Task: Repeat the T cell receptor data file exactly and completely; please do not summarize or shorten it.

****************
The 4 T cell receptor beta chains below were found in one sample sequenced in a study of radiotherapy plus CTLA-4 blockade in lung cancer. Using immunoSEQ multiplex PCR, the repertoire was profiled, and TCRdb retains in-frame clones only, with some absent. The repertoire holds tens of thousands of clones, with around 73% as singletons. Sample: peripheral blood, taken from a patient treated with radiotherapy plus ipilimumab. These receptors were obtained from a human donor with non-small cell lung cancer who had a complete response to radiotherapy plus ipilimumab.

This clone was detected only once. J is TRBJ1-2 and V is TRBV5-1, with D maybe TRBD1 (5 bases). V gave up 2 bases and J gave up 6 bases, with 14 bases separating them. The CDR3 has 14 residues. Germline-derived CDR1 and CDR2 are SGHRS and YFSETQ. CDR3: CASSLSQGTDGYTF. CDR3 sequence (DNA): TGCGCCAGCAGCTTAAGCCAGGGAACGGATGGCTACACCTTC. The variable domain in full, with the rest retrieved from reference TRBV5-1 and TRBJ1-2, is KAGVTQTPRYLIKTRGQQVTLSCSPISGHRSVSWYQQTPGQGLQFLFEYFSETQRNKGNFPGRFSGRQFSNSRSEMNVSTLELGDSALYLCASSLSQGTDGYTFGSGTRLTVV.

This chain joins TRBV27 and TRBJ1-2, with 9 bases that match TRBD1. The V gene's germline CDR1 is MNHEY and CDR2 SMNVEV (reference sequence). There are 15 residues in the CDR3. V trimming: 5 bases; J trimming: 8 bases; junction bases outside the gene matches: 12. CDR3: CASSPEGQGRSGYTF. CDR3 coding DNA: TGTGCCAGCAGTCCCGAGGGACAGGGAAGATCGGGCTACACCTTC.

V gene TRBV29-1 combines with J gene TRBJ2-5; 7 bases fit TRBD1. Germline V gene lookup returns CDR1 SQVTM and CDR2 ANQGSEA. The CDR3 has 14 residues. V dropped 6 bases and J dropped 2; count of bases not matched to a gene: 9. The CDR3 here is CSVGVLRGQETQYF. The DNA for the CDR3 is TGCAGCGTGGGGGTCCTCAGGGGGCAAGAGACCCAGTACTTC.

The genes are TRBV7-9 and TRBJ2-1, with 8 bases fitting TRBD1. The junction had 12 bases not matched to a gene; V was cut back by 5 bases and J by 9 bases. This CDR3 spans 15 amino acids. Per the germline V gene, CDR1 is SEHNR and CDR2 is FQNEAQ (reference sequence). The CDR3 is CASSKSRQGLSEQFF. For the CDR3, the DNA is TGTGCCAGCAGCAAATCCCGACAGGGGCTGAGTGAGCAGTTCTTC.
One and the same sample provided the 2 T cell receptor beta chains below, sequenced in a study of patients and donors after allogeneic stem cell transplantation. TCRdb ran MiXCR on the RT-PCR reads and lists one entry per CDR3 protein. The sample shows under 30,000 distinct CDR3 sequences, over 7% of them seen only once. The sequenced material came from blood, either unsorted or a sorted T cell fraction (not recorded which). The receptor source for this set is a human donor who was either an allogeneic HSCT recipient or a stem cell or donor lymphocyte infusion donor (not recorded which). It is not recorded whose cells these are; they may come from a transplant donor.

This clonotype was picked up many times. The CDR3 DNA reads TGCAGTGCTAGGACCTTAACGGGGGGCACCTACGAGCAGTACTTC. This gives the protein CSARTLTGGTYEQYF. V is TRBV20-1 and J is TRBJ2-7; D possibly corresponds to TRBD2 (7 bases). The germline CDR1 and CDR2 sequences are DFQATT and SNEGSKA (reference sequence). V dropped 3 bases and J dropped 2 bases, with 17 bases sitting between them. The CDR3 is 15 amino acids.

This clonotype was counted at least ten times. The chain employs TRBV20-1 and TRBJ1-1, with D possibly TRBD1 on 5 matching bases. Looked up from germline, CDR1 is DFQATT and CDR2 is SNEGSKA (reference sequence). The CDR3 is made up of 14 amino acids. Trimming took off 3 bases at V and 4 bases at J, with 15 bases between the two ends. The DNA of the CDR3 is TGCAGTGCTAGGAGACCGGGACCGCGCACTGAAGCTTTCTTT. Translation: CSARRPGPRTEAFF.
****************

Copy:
The 4 T cell receptor beta chains below were found in one sample sequenced in a study of radiotherapy plus CTLA-4 blockade in lung cancer. Using immunoSEQ multiplex PCR, the repertoire was profiled, and TCRdb retains in-frame clones only, with some absent. The repertoire holds tens of thousands of clones, with around 73% as singletons. Sample: peripheral blood, taken from a patient treated with radiotherapy plus ipilimumab. These receptors were obtained from a human donor with non-small cell lung cancer who had a complete response to radiotherapy plus ipilimumab.

This clone was detected only once. J is TRBJ1-2 and V is TRBV5-1, with D maybe TRBD1 (5 bases). V gave up 2 bases and J gave up 6 bases, with 14 bases separating them. The CDR3 has 14 residues. Germline-derived CDR1 and CDR2 are SGHRS and YFSETQ. CDR3: CASSLSQGTDGYTF. CDR3 sequence (DNA): TGCGCCAGCAGCTTAAGCCAGGGAACGGATGGCTACACCTTC. The variable domain in full, with the rest retrieved from reference TRBV5-1 and TRBJ1-2, is KAGVTQTPRYLIKTRGQQVTLSCSPISGHRSVSWYQQTPGQGLQFLFEYFSETQRNKGNFPGRFSGRQFSNSRSEMNVSTLELGDSALYLCASSLSQGTDGYTFGSGTRLTVV.

This chain joins TRBV27 and TRBJ1-2, with 9 bases that match TRBD1. The V gene's germline CDR1 is MNHEY and CDR2 SMNVEV (reference sequence). There are 15 residues in the CDR3. V trimming: 5 bases; J trimming: 8 bases; junction bases outside the gene matches: 12. CDR3: CASSPEGQGRSGYTF. CDR3 coding DNA: TGTGCCAGCAGTCCCGAGGGACAGGGAAGATCGGGCTACACCTTC.

V gene TRBV29-1 combines with J gene TRBJ2-5; 7 bases fit TRBD1. Germline V gene lookup returns CDR1 SQVTM and CDR2 ANQGSEA. The CDR3 has 14 residues. V dropped 6 bases and J dropped 2; count of bases not matched to a gene: 9. The CDR3 here is CSVGVLRGQETQYF. The DNA for the CDR3 is TGCAGCGTGGGGGTCCTCAGGGGGCAAGAGACCCAGTACTTC.

The genes are TRBV7-9 and TRBJ2-1, with 8 bases fitting TRBD1. The junction had 12 bases not matched to a gene; V was cut back by 5 bases and J by 9 bases. This CDR3 spans 15 amino acids. Per the germline V gene, CDR1 is SEHNR and CDR2 is FQNEAQ (reference sequence). The CDR3 is CASSKSRQGLSEQFF. For the CDR3, the DNA is TGTGCCAGCAGCAAATCCCGACAGGGGCTGAGTGAGCAGTTCTTC.
One and the same sample provided the 2 T cell receptor beta chains below, sequenced in a study of patients and donors after allogeneic stem cell transplantation. TCRdb ran MiXCR on the RT-PCR reads and lists one entry per CDR3 protein. The sample shows under 30,000 distinct CDR3 sequences, over 7% of them seen only once. The sequenced material came from blood, either unsorted or a sorted T cell fraction (not recorded which). The receptor source for this set is a human donor who was either an allogeneic HSCT recipient or a stem cell or donor lymphocyte infusion donor (not recorded which). It is not recorded whose cells these are; they may come from a transplant donor.

This clonotype was picked up many times. The CDR3 DNA reads TGCAGTGCTAGGACCTTAACGGGGGGCACCTACGAGCAGTACTTC. This gives the protein CSARTLTGGTYEQYF. V is TRBV20-1 and J is TRBJ2-7; D possibly corresponds to TRBD2 (7 bases). The germline CDR1 and CDR2 sequences are DFQATT and SNEGSKA (reference sequence). V dropped 3 bases and J dropped 2 bases, with 17 bases sitting between them. The CDR3 is 15 amino acids.

This clonotype was counted at least ten times. The chain employs TRBV20-1 and TRBJ1-1, with D possibly TRBD1 on 5 matching bases. Looked up from germline, CDR1 is DFQATT and CDR2 is SNEGSKA (reference sequence). The CDR3 is made up of 14 amino acids. Trimming took off 3 bases at V and 4 bases at J, with 15 bases between the two ends. The DNA of the CDR3 is TGCAGTGCTAGGAGACCGGGACCGCGCACTGAAGCTTTCTTT. Translation: CSARRPGPRTEAFF.